Road plans divide residents, merchants Bypass, widening debated in Lake Shore


It isn't exactly the Hatfields and the McCoys, but the question of what to do with the stretch of Mountain Road that runs through Lake Shore has caused its share of arguments.

Homeowners on the south side of the road support -- if half-heartedly -- a state plan to widen it. But some merchants with businesses along the road are backing a county councilman's proposal to build a bypass.

The business owners have called for a public meeting to discuss possible solutions at 7: 30 p.m. Tuesday at the Lake Shore Volunteer Fire Hall.

"The purpose of the meeting is to equip people who live along Mountain Road with the facts about widening it," said Chuck Holmes, manager of Special Days Cafe and one of the organizers. "Widening is a mistake."

But Sharon Long, an activist whose split-level home on South Carolina Avenue would be destroyed by a bypass, said she is enraged by the merchants' bravado.

"It is an insult to think that businesses are more important than the homes where people live," said Long, who, along with her husband, William, has raised two daughters in the house that they have lived in since 1966.

"All of us don't want to lose our homes because we've got way too much money in our homes, and we're too old to start over again," she said.

There are suggestions to help the 27,000 motorists who use Mountain Road to get on and off the Pasadena peninsula, including building a traffic circle and making the center left turn lane a westbound lane in the morning and eastbound in the evening.

But the two most popular -- and most contentious -- recommendations are widening the road and building the bypass.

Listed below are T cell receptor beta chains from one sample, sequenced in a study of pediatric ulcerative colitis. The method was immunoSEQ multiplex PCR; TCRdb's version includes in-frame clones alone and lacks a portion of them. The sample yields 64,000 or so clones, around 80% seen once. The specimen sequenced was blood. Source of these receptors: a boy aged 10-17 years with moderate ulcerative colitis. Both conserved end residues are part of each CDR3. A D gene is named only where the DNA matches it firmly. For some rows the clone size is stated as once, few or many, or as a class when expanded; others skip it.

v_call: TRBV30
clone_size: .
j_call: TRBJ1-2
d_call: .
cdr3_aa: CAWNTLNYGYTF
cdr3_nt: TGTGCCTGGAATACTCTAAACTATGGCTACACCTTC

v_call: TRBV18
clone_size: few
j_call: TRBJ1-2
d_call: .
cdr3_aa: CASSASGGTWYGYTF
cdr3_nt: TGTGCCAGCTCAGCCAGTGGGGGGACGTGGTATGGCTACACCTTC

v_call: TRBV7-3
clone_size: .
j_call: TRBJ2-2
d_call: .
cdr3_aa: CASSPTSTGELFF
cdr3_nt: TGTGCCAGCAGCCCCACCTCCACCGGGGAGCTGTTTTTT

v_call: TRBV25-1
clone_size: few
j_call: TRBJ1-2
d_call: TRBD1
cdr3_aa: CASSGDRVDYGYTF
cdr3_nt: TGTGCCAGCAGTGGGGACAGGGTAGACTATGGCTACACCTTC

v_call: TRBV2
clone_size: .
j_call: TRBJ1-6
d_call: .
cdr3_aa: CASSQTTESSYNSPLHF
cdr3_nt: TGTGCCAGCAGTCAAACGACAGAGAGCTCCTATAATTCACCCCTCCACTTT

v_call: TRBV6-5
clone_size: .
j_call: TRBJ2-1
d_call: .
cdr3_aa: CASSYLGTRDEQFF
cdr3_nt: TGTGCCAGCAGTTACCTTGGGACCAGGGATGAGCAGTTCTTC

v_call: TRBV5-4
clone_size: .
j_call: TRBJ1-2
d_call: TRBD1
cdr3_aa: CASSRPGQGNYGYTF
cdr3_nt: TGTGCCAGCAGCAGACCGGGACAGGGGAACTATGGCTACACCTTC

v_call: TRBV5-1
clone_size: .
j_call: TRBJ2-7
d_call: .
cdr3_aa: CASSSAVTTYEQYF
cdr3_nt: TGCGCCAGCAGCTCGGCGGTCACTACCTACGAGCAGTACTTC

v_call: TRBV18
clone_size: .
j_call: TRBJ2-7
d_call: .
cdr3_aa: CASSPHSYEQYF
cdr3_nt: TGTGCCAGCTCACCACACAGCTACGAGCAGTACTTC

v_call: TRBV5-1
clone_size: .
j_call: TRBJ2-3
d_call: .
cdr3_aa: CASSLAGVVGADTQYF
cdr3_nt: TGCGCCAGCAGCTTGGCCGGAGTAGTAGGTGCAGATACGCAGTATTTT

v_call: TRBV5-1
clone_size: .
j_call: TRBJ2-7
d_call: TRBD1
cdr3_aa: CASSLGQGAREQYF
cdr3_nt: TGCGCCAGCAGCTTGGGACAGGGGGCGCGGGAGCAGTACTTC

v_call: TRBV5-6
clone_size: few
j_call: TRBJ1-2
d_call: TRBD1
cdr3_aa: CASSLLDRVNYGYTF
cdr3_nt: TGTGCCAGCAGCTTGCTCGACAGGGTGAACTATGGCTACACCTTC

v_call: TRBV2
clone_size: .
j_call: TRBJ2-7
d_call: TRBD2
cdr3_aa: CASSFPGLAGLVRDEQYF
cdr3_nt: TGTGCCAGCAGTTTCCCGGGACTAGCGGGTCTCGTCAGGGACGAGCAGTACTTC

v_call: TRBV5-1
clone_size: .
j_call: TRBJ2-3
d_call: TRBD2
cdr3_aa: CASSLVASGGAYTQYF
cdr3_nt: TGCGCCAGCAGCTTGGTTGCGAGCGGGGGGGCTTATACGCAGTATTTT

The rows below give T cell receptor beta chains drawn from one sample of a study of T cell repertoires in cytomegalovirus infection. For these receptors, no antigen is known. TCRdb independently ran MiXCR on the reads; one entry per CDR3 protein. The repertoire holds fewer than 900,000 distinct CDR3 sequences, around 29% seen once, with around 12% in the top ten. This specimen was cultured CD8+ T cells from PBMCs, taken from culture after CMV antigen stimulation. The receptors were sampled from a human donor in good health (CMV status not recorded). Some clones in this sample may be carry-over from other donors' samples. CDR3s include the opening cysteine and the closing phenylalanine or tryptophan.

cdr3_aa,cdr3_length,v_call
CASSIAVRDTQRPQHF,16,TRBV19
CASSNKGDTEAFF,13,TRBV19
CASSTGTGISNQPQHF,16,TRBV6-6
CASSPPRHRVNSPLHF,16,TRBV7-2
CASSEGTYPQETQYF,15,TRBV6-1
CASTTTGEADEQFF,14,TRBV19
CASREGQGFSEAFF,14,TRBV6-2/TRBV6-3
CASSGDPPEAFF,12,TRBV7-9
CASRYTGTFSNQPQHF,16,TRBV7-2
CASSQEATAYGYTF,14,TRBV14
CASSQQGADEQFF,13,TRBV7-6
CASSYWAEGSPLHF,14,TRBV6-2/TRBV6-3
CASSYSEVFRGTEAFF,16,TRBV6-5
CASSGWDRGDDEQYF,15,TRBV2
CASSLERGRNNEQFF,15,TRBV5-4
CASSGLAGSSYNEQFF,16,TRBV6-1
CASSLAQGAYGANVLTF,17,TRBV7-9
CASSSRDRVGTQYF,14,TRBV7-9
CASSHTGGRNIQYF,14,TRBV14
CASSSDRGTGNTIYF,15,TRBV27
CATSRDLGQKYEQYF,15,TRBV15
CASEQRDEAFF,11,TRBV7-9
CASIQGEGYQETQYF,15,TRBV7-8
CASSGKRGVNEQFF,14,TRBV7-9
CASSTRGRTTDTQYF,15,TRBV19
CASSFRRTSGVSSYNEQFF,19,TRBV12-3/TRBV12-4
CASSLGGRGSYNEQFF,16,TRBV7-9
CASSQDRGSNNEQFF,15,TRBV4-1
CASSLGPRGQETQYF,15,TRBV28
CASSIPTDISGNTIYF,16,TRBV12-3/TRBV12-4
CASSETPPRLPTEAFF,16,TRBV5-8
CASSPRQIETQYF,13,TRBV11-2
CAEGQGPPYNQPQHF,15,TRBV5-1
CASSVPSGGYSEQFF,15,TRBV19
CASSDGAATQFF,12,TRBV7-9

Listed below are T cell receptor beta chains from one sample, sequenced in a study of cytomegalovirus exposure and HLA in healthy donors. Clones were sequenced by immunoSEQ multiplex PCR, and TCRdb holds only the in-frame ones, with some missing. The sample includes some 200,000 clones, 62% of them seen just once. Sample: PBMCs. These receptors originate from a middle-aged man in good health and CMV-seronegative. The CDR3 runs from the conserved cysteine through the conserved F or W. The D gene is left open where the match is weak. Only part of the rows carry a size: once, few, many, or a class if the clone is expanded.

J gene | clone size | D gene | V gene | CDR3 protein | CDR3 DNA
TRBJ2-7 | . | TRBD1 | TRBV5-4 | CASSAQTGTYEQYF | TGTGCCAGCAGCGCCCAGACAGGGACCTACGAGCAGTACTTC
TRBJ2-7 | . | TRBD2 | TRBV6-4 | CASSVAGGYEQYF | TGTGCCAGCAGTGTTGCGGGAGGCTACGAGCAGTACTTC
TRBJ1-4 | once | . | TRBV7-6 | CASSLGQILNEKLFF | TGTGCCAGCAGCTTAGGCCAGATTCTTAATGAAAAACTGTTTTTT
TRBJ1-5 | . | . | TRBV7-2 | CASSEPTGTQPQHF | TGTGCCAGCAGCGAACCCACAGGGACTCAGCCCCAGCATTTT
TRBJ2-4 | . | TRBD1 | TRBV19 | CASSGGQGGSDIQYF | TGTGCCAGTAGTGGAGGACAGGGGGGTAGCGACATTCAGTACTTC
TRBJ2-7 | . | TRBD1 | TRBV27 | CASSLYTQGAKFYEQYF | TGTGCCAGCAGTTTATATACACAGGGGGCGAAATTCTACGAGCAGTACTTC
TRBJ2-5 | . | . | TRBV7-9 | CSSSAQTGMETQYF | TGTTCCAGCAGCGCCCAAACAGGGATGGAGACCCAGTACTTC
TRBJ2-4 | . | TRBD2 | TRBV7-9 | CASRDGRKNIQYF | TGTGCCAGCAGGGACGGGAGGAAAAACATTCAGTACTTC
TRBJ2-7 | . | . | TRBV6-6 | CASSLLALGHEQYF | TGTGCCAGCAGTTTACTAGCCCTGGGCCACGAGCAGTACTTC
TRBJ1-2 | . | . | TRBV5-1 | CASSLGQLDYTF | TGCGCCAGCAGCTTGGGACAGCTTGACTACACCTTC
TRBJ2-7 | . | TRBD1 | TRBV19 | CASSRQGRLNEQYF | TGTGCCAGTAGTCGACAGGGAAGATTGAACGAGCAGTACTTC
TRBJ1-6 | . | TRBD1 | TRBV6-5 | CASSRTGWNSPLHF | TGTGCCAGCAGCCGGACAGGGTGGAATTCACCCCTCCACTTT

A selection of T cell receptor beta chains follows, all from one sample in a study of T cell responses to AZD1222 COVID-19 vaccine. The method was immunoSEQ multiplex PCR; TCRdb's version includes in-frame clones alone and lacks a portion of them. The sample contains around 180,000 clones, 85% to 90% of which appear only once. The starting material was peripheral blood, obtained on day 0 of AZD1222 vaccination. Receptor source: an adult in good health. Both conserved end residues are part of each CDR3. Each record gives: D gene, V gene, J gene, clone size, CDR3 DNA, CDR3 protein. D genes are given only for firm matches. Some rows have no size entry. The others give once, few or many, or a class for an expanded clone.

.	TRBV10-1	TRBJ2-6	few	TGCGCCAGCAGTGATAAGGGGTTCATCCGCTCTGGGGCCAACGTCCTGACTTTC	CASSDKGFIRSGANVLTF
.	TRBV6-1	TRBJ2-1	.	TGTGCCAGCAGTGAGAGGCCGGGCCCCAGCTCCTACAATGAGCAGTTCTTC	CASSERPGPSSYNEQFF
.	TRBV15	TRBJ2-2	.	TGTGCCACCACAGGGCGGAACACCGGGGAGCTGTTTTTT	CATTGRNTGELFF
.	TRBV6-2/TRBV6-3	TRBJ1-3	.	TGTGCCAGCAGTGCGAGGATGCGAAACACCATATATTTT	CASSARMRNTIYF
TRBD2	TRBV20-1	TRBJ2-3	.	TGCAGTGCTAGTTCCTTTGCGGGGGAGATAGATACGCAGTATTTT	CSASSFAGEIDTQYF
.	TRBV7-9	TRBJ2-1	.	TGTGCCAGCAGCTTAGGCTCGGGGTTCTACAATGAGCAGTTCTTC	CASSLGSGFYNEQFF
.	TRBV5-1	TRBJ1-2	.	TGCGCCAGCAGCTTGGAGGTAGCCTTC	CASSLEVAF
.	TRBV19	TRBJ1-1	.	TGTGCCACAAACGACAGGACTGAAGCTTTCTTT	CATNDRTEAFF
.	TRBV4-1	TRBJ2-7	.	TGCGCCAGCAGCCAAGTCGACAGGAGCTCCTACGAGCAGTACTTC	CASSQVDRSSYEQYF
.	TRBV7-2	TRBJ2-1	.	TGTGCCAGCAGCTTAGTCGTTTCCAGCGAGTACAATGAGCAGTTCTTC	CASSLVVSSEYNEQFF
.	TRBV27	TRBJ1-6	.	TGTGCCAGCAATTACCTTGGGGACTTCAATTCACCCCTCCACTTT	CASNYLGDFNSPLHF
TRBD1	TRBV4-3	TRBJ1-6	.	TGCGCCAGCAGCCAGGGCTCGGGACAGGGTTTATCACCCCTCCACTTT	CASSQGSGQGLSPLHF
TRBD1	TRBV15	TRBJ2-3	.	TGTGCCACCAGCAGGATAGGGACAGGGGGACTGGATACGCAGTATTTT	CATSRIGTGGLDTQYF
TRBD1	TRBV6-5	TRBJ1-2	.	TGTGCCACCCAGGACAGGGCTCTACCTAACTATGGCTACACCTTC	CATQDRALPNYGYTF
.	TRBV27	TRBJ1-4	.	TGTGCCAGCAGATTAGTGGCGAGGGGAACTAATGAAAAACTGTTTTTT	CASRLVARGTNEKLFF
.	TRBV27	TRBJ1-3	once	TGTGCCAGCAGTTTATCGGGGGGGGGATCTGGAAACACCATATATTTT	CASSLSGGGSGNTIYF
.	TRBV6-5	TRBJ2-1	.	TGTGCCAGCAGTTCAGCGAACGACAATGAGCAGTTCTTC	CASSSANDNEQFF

The State Highway Administration has offered to add a lane to the eastbound and westbound sides of Mountain Road between Route 100 and Lake Shore Drive. The project, which is estimated to cost about $8 million and could be completed by 2002, is endorsed by the four-member District 31 delegation that represents Pasadena.

"The bypass would cause serious adverse impacts to neighborhoods and the environment," said Republican Del. John Leopold. "It would be an invitation to the county government to sell land to developers, and it would make things even worse."

Last February, Councilman Thomas W. Redmond proposed the bypass, a 2 1/2 -mile, two-lane parallel route that would link Magothy Bridge Road to Mountain Road between South Carolina and Maryland avenues.

Redmond said the $12 million bypass would divert about one-third of the daily traffic.

"When you compare them, there is no comparison," he said. "If we widen Mountain Road, there's still only one way in and one way out into the peninsula. And there's no way that people can pull out across five lanes."

Holmes, whose cafe is housed in the same building that his grandfather built more than 70 years ago, agreed. Widening the road could take away the front yards and parking lots of about 30 homes and 15 businesses, including his, he said.

Bypass opponents "can't prove to me that widening is going to help," he said.

"If you're going to take my land, show me that it will work."

But Pamela Smith, who favors widening the road, threatened to boycott store owners who support the bypass.

"I don't want to see people lose parts of their properties, but I really don't want to see people lose their homes," she said.

Pub Date: 12/08/96

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